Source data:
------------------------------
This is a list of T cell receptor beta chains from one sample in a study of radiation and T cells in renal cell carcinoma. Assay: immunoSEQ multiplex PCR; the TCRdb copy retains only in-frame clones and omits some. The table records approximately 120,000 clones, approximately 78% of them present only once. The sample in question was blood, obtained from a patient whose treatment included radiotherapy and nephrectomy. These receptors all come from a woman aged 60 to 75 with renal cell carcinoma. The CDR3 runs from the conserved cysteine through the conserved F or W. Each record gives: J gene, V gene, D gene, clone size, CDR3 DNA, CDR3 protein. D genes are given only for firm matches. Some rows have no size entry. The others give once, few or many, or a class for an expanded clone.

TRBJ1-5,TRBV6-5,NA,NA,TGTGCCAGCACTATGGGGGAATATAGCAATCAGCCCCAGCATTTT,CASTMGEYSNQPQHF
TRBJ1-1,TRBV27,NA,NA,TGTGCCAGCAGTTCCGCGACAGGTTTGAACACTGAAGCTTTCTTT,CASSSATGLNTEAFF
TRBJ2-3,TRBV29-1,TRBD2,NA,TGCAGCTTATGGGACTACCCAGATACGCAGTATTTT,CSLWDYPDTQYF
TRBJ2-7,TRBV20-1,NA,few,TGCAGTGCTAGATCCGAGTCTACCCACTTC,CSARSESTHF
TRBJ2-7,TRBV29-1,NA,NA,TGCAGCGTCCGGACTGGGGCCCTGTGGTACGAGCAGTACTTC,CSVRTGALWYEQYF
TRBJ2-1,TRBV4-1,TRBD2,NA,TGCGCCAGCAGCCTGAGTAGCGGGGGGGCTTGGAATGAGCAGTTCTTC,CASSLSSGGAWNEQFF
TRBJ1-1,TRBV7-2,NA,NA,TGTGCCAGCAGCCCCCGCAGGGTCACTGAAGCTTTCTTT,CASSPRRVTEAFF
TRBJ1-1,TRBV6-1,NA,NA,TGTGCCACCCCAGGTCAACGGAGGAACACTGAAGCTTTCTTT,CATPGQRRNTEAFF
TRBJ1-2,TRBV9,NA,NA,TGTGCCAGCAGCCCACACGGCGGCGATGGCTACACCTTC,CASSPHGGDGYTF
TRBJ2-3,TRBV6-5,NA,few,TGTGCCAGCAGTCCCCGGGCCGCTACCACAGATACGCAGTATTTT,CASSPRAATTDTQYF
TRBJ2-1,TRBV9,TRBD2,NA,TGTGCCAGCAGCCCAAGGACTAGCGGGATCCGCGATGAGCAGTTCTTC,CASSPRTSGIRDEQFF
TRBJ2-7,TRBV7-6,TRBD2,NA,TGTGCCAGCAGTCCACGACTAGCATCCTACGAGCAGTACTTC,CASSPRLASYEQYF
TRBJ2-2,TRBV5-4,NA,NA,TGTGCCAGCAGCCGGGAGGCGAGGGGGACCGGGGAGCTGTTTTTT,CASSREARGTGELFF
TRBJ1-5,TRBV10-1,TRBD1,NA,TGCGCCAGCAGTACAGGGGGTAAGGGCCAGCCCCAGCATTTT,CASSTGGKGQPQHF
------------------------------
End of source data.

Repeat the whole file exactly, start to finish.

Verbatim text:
This is a list of T cell receptor beta chains from one sample in a study of radiation and T cells in renal cell carcinoma. Assay: immunoSEQ multiplex PCR; the TCRdb copy retains only in-frame clones and omits some. The table records approximately 120,000 clones, approximately 78% of them present only once. The sample in question was blood, obtained from a patient whose treatment included radiotherapy and nephrectomy. These receptors all come from a woman aged 60 to 75 with renal cell carcinoma. The CDR3 runs from the conserved cysteine through the conserved F or W. Each record gives: J gene, V gene, D gene, clone size, CDR3 DNA, CDR3 protein. D genes are given only for firm matches. Some rows have no size entry. The others give once, few or many, or a class for an expanded clone.

TRBJ1-5,TRBV6-5,NA,NA,TGTGCCAGCACTATGGGGGAATATAGCAATCAGCCCCAGCATTTT,CASTMGEYSNQPQHF
TRBJ1-1,TRBV27,NA,NA,TGTGCCAGCAGTTCCGCGACAGGTTTGAACACTGAAGCTTTCTTT,CASSSATGLNTEAFF
TRBJ2-3,TRBV29-1,TRBD2,NA,TGCAGCTTATGGGACTACCCAGATACGCAGTATTTT,CSLWDYPDTQYF
TRBJ2-7,TRBV20-1,NA,few,TGCAGTGCTAGATCCGAGTCTACCCACTTC,CSARSESTHF
TRBJ2-7,TRBV29-1,NA,NA,TGCAGCGTCCGGACTGGGGCCCTGTGGTACGAGCAGTACTTC,CSVRTGALWYEQYF
TRBJ2-1,TRBV4-1,TRBD2,NA,TGCGCCAGCAGCCTGAGTAGCGGGGGGGCTTGGAATGAGCAGTTCTTC,CASSLSSGGAWNEQFF
TRBJ1-1,TRBV7-2,NA,NA,TGTGCCAGCAGCCCCCGCAGGGTCACTGAAGCTTTCTTT,CASSPRRVTEAFF
TRBJ1-1,TRBV6-1,NA,NA,TGTGCCACCCCAGGTCAACGGAGGAACACTGAAGCTTTCTTT,CATPGQRRNTEAFF
TRBJ1-2,TRBV9,NA,NA,TGTGCCAGCAGCCCACACGGCGGCGATGGCTACACCTTC,CASSPHGGDGYTF
TRBJ2-3,TRBV6-5,NA,few,TGTGCCAGCAGTCCCCGGGCCGCTACCACAGATACGCAGTATTTT,CASSPRAATTDTQYF
TRBJ2-1,TRBV9,TRBD2,NA,TGTGCCAGCAGCCCAAGGACTAGCGGGATCCGCGATGAGCAGTTCTTC,CASSPRTSGIRDEQFF
TRBJ2-7,TRBV7-6,TRBD2,NA,TGTGCCAGCAGTCCACGACTAGCATCCTACGAGCAGTACTTC,CASSPRLASYEQYF
TRBJ2-2,TRBV5-4,NA,NA,TGTGCCAGCAGCCGGGAGGCGAGGGGGACCGGGGAGCTGTTTTTT,CASSREARGTGELFF
TRBJ1-5,TRBV10-1,TRBD1,NA,TGCGCCAGCAGTACAGGGGGTAAGGGCCAGCCCCAGCATTTT,CASSTGGKGQPQHF